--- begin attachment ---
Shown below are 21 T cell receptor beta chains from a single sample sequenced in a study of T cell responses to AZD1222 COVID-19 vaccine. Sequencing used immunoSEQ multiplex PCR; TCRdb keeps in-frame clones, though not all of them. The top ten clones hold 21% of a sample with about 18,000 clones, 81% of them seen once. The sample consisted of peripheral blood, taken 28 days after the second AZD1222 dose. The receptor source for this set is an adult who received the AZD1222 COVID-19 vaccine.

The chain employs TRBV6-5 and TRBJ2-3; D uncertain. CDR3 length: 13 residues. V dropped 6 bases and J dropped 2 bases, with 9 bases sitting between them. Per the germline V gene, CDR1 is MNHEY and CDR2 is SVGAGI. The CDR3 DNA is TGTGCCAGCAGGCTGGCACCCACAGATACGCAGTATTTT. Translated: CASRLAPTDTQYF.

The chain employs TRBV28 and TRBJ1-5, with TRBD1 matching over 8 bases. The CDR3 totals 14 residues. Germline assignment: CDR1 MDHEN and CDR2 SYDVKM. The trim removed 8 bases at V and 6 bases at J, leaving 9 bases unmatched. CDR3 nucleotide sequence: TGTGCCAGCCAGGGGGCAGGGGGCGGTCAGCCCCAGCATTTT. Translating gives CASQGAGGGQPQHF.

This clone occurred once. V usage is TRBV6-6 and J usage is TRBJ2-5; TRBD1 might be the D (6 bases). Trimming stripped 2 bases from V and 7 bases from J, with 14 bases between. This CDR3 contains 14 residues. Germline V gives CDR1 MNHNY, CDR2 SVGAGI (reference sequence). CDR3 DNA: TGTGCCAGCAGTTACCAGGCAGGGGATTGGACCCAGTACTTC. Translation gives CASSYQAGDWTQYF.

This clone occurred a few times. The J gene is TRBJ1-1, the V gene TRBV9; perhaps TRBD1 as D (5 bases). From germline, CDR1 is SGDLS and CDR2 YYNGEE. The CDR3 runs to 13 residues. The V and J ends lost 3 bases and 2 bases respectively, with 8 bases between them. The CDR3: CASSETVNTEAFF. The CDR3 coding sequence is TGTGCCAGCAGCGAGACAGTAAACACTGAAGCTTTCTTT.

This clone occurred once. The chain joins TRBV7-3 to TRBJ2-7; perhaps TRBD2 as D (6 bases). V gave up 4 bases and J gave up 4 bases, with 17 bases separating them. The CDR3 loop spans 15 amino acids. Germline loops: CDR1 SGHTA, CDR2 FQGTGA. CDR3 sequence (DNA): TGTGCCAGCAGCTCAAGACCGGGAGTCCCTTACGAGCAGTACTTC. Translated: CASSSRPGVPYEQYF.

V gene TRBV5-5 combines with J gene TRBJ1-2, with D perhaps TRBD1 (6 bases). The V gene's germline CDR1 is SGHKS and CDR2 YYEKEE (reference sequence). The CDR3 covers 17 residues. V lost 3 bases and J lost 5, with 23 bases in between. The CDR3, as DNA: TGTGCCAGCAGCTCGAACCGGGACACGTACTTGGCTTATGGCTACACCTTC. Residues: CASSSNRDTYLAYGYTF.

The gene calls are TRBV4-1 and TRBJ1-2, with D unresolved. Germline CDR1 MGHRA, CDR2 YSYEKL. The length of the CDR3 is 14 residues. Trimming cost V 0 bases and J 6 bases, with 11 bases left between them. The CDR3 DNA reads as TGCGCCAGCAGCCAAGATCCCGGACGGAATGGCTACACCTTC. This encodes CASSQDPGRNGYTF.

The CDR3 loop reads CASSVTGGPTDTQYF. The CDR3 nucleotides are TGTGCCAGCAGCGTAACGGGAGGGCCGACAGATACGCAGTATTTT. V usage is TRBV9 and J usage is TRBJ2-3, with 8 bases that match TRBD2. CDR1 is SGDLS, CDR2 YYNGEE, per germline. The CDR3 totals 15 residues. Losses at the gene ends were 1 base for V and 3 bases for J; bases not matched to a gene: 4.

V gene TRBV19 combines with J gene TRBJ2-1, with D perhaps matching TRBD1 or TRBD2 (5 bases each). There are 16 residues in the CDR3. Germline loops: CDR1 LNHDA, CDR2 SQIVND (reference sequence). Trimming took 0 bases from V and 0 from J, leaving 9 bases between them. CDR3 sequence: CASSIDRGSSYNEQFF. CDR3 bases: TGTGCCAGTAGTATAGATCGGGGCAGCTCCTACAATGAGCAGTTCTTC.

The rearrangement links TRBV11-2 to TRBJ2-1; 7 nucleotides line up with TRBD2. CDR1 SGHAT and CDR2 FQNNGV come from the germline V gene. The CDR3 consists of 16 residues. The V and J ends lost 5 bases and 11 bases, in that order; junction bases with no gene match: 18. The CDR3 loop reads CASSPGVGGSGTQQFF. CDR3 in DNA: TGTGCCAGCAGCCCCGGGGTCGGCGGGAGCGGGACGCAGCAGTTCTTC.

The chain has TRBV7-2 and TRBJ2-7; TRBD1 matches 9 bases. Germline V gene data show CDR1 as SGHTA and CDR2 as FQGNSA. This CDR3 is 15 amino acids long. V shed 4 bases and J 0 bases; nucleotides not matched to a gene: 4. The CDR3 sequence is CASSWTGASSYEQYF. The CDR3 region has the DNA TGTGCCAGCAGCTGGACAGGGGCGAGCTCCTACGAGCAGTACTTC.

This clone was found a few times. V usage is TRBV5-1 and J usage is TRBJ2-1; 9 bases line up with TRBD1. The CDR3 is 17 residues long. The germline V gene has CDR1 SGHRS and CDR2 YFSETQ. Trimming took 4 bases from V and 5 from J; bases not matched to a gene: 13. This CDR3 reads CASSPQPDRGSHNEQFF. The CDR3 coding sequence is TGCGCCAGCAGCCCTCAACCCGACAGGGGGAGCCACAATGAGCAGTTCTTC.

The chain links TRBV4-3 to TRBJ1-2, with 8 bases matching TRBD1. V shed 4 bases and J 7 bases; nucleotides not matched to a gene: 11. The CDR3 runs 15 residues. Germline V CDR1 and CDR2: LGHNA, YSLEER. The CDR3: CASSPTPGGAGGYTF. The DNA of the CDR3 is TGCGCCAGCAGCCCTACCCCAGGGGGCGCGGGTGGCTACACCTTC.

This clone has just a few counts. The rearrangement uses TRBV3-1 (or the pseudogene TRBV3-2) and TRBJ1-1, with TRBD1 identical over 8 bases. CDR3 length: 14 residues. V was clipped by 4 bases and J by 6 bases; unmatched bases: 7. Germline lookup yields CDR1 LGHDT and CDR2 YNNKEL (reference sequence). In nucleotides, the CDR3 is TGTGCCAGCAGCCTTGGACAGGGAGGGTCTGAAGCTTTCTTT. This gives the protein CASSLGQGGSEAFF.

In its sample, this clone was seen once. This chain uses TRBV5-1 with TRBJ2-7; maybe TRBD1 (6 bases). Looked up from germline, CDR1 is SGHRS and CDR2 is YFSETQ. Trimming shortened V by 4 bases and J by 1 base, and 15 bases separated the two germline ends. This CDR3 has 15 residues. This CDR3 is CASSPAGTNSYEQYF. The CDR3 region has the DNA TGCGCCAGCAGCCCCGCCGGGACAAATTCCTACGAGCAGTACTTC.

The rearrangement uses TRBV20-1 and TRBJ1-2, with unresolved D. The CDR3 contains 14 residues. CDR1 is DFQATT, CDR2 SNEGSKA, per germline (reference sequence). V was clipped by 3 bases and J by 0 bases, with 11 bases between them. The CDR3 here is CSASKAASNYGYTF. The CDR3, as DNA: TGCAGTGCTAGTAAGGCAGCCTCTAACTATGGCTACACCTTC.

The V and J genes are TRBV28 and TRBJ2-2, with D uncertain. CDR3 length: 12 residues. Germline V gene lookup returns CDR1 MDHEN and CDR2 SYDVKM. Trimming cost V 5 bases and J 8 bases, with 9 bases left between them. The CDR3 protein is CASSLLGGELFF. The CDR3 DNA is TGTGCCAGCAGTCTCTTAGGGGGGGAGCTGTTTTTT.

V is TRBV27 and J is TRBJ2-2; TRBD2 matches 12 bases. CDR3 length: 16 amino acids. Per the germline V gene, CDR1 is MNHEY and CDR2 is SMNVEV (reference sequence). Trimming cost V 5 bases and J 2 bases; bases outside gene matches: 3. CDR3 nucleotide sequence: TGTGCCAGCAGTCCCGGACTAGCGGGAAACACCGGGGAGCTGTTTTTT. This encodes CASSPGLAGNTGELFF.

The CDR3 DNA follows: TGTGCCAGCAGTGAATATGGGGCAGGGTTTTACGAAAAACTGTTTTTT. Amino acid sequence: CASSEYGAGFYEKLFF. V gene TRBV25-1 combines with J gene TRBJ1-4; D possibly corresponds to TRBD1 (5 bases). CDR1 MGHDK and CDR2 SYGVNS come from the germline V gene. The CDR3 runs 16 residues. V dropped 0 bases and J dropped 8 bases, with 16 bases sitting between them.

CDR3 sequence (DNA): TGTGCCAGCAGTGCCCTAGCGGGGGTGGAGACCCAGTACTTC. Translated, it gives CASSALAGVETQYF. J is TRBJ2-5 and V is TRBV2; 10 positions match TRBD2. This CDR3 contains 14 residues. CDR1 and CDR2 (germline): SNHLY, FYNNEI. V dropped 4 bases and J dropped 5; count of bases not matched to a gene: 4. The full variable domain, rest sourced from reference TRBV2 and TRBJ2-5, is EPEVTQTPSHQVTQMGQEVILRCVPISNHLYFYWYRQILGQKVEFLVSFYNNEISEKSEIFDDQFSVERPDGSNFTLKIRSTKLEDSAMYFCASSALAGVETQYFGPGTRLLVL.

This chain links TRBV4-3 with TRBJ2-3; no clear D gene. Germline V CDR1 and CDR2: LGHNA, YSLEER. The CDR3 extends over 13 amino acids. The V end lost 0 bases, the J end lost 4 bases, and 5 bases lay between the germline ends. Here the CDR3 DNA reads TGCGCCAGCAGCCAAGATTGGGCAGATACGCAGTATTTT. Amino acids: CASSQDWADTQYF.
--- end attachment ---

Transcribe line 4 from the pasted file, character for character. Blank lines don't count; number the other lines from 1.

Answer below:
This clone occurred once. V usage is TRBV6-6 and J usage is TRBJ2-5; TRBD1 might be the D (6 bases). Trimming stripped 2 bases from V and 7 bases from J, with 14 bases between. This CDR3 contains 14 residues. Germline V gives CDR1 MNHNY, CDR2 SVGAGI (reference sequence). CDR3 DNA: TGTGCCAGCAGTTACCAGGCAGGGGATTGGACCCAGTACTTC. Translation gives CASSYQAGDWTQYF.